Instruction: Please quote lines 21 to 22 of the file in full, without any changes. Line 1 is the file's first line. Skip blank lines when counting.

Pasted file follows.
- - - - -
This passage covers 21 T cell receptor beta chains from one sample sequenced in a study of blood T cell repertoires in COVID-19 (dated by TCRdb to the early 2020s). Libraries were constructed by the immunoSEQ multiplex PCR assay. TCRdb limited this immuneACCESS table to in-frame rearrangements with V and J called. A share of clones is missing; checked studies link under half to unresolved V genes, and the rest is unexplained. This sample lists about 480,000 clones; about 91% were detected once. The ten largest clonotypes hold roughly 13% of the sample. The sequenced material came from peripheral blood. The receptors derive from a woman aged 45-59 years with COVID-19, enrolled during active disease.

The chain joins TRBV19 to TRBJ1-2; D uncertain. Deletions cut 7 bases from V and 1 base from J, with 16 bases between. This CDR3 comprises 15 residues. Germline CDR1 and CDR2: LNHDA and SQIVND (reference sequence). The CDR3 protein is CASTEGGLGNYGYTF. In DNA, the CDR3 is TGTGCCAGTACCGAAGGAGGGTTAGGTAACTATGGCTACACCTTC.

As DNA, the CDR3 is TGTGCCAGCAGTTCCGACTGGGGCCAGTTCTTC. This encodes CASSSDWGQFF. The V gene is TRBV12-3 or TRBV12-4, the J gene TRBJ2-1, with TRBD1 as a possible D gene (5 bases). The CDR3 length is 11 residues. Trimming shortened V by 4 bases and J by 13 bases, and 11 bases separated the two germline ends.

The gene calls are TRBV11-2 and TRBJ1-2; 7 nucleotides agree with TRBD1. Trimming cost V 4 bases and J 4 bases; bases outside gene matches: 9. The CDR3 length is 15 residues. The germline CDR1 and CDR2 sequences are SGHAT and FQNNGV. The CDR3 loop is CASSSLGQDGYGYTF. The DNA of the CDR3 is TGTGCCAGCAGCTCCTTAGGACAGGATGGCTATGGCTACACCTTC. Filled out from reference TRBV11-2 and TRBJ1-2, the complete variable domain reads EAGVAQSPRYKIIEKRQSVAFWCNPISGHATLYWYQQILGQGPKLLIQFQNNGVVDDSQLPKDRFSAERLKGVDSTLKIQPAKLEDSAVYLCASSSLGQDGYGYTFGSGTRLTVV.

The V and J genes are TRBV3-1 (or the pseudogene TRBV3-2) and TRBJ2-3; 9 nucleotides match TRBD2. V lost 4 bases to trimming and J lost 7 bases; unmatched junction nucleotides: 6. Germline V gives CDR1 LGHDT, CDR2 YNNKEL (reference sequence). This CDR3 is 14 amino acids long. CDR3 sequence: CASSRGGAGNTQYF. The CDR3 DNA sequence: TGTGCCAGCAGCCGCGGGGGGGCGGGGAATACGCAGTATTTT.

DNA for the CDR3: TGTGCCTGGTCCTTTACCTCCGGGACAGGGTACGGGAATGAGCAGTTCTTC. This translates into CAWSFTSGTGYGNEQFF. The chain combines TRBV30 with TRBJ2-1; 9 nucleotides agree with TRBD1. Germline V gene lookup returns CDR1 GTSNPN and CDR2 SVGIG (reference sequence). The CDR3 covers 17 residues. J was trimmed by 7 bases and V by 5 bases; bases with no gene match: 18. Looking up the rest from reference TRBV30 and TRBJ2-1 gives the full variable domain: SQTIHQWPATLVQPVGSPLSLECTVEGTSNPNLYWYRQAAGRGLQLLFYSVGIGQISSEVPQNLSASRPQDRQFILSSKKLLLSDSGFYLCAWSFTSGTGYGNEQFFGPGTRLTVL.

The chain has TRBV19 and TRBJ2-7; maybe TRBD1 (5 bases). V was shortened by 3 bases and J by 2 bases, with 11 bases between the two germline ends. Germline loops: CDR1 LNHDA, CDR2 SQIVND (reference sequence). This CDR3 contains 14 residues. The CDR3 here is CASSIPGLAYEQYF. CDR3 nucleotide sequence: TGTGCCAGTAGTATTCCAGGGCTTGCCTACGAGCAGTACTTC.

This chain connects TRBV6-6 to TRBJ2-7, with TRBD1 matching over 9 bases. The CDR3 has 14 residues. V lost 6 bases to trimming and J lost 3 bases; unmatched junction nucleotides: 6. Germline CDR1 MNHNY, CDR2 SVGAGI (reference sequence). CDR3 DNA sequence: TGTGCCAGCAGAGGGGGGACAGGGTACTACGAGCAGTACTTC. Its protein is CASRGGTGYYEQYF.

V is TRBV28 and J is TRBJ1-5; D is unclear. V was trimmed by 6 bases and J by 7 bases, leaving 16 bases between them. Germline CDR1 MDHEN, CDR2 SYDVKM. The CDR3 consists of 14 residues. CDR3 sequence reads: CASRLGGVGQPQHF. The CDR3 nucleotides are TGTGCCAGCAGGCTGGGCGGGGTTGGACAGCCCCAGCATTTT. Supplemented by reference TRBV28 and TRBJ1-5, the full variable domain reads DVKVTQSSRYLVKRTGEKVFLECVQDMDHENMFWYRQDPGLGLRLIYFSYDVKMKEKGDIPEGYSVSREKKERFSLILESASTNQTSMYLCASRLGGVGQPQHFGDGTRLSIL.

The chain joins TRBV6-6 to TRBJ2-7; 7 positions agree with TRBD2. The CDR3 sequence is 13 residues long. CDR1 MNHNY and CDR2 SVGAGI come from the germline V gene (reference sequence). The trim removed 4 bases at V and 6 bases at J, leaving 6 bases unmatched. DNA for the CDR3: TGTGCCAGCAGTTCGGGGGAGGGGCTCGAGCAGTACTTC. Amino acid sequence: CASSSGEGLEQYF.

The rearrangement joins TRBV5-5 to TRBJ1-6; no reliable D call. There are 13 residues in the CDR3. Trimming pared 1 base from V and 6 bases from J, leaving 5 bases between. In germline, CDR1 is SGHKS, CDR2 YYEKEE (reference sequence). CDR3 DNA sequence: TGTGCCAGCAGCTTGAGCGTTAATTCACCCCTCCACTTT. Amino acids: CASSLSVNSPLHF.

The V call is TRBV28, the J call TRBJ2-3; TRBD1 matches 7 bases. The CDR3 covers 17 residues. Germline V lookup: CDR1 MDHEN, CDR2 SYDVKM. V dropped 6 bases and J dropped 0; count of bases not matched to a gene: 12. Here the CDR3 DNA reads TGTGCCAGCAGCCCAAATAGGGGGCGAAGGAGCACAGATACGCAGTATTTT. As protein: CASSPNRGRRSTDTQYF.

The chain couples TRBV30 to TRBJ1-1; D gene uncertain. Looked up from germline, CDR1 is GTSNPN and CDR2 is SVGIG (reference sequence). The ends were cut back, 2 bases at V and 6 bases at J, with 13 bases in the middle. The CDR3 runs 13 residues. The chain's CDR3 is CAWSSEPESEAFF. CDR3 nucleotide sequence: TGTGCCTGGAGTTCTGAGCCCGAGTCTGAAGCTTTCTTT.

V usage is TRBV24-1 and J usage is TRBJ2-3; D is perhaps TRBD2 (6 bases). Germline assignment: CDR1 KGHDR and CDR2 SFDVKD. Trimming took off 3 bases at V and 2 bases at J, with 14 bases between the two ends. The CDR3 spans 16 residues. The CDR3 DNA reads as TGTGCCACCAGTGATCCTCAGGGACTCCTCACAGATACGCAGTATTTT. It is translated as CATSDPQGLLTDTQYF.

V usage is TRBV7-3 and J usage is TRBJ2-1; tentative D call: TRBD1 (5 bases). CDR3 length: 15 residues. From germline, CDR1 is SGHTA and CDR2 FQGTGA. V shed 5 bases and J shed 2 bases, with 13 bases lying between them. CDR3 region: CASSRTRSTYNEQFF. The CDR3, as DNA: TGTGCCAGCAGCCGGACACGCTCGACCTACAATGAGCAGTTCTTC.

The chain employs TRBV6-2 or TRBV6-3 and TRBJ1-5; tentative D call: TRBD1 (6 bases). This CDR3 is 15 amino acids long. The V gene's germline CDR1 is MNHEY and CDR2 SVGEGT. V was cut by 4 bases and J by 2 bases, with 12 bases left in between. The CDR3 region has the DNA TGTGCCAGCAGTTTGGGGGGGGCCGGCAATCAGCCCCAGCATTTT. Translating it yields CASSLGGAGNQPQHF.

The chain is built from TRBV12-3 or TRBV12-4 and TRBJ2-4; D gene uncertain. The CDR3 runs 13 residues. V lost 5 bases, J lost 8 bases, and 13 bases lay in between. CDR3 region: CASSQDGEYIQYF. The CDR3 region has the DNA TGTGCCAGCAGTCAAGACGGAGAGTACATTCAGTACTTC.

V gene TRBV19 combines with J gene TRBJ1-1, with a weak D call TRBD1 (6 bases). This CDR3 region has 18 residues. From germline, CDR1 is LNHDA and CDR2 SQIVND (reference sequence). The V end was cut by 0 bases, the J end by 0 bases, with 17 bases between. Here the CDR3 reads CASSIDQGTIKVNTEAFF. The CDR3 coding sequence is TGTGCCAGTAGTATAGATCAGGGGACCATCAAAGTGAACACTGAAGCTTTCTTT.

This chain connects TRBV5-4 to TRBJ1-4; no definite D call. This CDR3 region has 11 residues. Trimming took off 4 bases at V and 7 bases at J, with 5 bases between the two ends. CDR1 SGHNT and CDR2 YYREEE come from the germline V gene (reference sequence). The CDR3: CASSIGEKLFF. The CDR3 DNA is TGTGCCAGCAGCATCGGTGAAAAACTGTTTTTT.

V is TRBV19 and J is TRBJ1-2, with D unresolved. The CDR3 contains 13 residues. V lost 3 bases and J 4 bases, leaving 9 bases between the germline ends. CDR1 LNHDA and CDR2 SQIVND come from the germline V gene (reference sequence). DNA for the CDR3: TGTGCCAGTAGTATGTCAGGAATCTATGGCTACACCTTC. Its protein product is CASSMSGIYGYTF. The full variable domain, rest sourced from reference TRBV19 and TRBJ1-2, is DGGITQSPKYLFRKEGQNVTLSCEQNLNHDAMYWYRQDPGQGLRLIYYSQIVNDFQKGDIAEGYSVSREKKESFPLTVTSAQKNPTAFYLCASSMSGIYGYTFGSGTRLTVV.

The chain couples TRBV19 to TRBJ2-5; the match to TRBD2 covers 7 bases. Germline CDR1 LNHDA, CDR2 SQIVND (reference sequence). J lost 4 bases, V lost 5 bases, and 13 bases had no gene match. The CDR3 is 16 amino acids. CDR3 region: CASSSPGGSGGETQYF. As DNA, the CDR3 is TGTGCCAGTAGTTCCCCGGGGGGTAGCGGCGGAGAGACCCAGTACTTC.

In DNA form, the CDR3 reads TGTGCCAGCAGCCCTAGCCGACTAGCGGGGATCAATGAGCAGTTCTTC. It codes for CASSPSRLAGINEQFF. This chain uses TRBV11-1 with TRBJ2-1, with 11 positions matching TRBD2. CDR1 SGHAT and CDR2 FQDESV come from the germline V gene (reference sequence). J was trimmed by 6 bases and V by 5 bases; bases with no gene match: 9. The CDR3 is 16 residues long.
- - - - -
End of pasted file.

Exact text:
The chain couples TRBV19 to TRBJ2-5; the match to TRBD2 covers 7 bases. Germline CDR1 LNHDA, CDR2 SQIVND (reference sequence). J lost 4 bases, V lost 5 bases, and 13 bases had no gene match. The CDR3 is 16 amino acids. CDR3 region: CASSSPGGSGGETQYF. As DNA, the CDR3 is TGTGCCAGTAGTTCCCCGGGGGGTAGCGGCGGAGAGACCCAGTACTTC.

In DNA form, the CDR3 reads TGTGCCAGCAGCCCTAGCCGACTAGCGGGGATCAATGAGCAGTTCTTC. It codes for CASSPSRLAGINEQFF. This chain uses TRBV11-1 with TRBJ2-1, with 11 positions matching TRBD2. CDR1 SGHAT and CDR2 FQDESV come from the germline V gene (reference sequence). J was trimmed by 6 bases and V by 5 bases; bases with no gene match: 9. The CDR3 is 16 residues long.